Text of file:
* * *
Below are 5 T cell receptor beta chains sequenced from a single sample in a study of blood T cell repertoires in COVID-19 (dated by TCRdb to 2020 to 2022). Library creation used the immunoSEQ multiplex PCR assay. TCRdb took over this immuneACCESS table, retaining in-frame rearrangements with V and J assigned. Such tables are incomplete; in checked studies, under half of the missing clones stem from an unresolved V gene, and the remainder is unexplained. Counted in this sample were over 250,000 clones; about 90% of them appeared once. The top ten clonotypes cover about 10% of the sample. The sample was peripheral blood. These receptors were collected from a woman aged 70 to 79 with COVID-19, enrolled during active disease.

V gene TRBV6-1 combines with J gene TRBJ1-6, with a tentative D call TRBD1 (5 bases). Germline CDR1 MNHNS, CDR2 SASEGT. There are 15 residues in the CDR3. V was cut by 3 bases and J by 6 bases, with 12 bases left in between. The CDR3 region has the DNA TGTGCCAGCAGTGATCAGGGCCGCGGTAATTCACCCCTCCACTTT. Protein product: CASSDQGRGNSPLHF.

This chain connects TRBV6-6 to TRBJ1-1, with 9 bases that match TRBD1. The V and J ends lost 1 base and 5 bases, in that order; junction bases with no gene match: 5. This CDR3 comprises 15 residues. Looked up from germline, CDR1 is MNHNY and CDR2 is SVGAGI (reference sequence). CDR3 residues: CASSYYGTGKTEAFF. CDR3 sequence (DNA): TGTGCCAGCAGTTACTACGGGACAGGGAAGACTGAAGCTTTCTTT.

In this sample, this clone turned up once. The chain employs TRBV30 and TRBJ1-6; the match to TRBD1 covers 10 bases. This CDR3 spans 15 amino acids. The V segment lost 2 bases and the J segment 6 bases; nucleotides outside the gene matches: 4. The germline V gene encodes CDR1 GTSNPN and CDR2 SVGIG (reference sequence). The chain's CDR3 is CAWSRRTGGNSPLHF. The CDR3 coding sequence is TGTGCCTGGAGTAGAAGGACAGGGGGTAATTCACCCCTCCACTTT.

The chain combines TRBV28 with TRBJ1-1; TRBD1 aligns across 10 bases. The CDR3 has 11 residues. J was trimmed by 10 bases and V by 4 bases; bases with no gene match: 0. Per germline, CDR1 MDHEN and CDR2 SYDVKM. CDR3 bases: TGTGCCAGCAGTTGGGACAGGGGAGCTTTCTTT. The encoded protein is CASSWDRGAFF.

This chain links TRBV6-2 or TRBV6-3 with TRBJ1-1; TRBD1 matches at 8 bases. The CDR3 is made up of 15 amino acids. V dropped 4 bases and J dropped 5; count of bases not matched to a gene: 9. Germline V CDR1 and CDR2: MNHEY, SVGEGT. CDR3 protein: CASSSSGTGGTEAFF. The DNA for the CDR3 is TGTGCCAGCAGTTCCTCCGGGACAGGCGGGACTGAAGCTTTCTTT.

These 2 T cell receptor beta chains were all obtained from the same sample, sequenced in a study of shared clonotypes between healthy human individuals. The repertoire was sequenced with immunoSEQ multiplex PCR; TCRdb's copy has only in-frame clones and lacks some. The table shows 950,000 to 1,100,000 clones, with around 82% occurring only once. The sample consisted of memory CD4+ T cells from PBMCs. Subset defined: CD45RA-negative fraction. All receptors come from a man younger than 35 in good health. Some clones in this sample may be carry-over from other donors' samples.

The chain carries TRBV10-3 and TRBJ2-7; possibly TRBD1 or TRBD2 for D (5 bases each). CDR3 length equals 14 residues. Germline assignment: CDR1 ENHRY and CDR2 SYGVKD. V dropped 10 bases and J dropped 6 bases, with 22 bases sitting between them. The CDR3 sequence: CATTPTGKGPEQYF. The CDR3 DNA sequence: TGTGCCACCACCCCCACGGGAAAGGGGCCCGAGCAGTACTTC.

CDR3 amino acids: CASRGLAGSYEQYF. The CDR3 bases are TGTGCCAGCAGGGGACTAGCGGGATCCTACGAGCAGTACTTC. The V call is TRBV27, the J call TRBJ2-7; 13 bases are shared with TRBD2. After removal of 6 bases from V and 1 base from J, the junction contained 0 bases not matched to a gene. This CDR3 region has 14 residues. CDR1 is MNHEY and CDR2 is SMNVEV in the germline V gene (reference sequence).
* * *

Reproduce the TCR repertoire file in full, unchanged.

Below are 5 T cell receptor beta chains sequenced from a single sample in a study of blood T cell repertoires in COVID-19 (dated by TCRdb to 2020 to 2022). Library creation used the immunoSEQ multiplex PCR assay. TCRdb took over this immuneACCESS table, retaining in-frame rearrangements with V and J assigned. Such tables are incomplete; in checked studies, under half of the missing clones stem from an unresolved V gene, and the remainder is unexplained. Counted in this sample were over 250,000 clones; about 90% of them appeared once. The top ten clonotypes cover about 10% of the sample. The sample was peripheral blood. These receptors were collected from a woman aged 70 to 79 with COVID-19, enrolled during active disease.

V gene TRBV6-1 combines with J gene TRBJ1-6, with a tentative D call TRBD1 (5 bases). Germline CDR1 MNHNS, CDR2 SASEGT. There are 15 residues in the CDR3. V was cut by 3 bases and J by 6 bases, with 12 bases left in between. The CDR3 region has the DNA TGTGCCAGCAGTGATCAGGGCCGCGGTAATTCACCCCTCCACTTT. Protein product: CASSDQGRGNSPLHF.

This chain connects TRBV6-6 to TRBJ1-1, with 9 bases that match TRBD1. The V and J ends lost 1 base and 5 bases, in that order; junction bases with no gene match: 5. This CDR3 comprises 15 residues. Looked up from germline, CDR1 is MNHNY and CDR2 is SVGAGI (reference sequence). CDR3 residues: CASSYYGTGKTEAFF. CDR3 sequence (DNA): TGTGCCAGCAGTTACTACGGGACAGGGAAGACTGAAGCTTTCTTT.

In this sample, this clone turned up once. The chain employs TRBV30 and TRBJ1-6; the match to TRBD1 covers 10 bases. This CDR3 spans 15 amino acids. The V segment lost 2 bases and the J segment 6 bases; nucleotides outside the gene matches: 4. The germline V gene encodes CDR1 GTSNPN and CDR2 SVGIG (reference sequence). The chain's CDR3 is CAWSRRTGGNSPLHF. The CDR3 coding sequence is TGTGCCTGGAGTAGAAGGACAGGGGGTAATTCACCCCTCCACTTT.

The chain combines TRBV28 with TRBJ1-1; TRBD1 aligns across 10 bases. The CDR3 has 11 residues. J was trimmed by 10 bases and V by 4 bases; bases with no gene match: 0. Per germline, CDR1 MDHEN and CDR2 SYDVKM. CDR3 bases: TGTGCCAGCAGTTGGGACAGGGGAGCTTTCTTT. The encoded protein is CASSWDRGAFF.

This chain links TRBV6-2 or TRBV6-3 with TRBJ1-1; TRBD1 matches at 8 bases. The CDR3 is made up of 15 amino acids. V dropped 4 bases and J dropped 5; count of bases not matched to a gene: 9. Germline V CDR1 and CDR2: MNHEY, SVGEGT. CDR3 protein: CASSSSGTGGTEAFF. The DNA for the CDR3 is TGTGCCAGCAGTTCCTCCGGGACAGGCGGGACTGAAGCTTTCTTT.

These 2 T cell receptor beta chains were all obtained from the same sample, sequenced in a study of shared clonotypes between healthy human individuals. The repertoire was sequenced with immunoSEQ multiplex PCR; TCRdb's copy has only in-frame clones and lacks some. The table shows 950,000 to 1,100,000 clones, with around 82% occurring only once. The sample consisted of memory CD4+ T cells from PBMCs. Subset defined: CD45RA-negative fraction. All receptors come from a man younger than 35 in good health. Some clones in this sample may be carry-over from other donors' samples.

The chain carries TRBV10-3 and TRBJ2-7; possibly TRBD1 or TRBD2 for D (5 bases each). CDR3 length equals 14 residues. Germline assignment: CDR1 ENHRY and CDR2 SYGVKD. V dropped 10 bases and J dropped 6 bases, with 22 bases sitting between them. The CDR3 sequence: CATTPTGKGPEQYF. The CDR3 DNA sequence: TGTGCCACCACCCCCACGGGAAAGGGGCCCGAGCAGTACTTC.

CDR3 amino acids: CASRGLAGSYEQYF. The CDR3 bases are TGTGCCAGCAGGGGACTAGCGGGATCCTACGAGCAGTACTTC. The V call is TRBV27, the J call TRBJ2-7; 13 bases are shared with TRBD2. After removal of 6 bases from V and 1 base from J, the junction contained 0 bases not matched to a gene. This CDR3 region has 14 residues. CDR1 is MNHEY and CDR2 is SMNVEV in the germline V gene (reference sequence).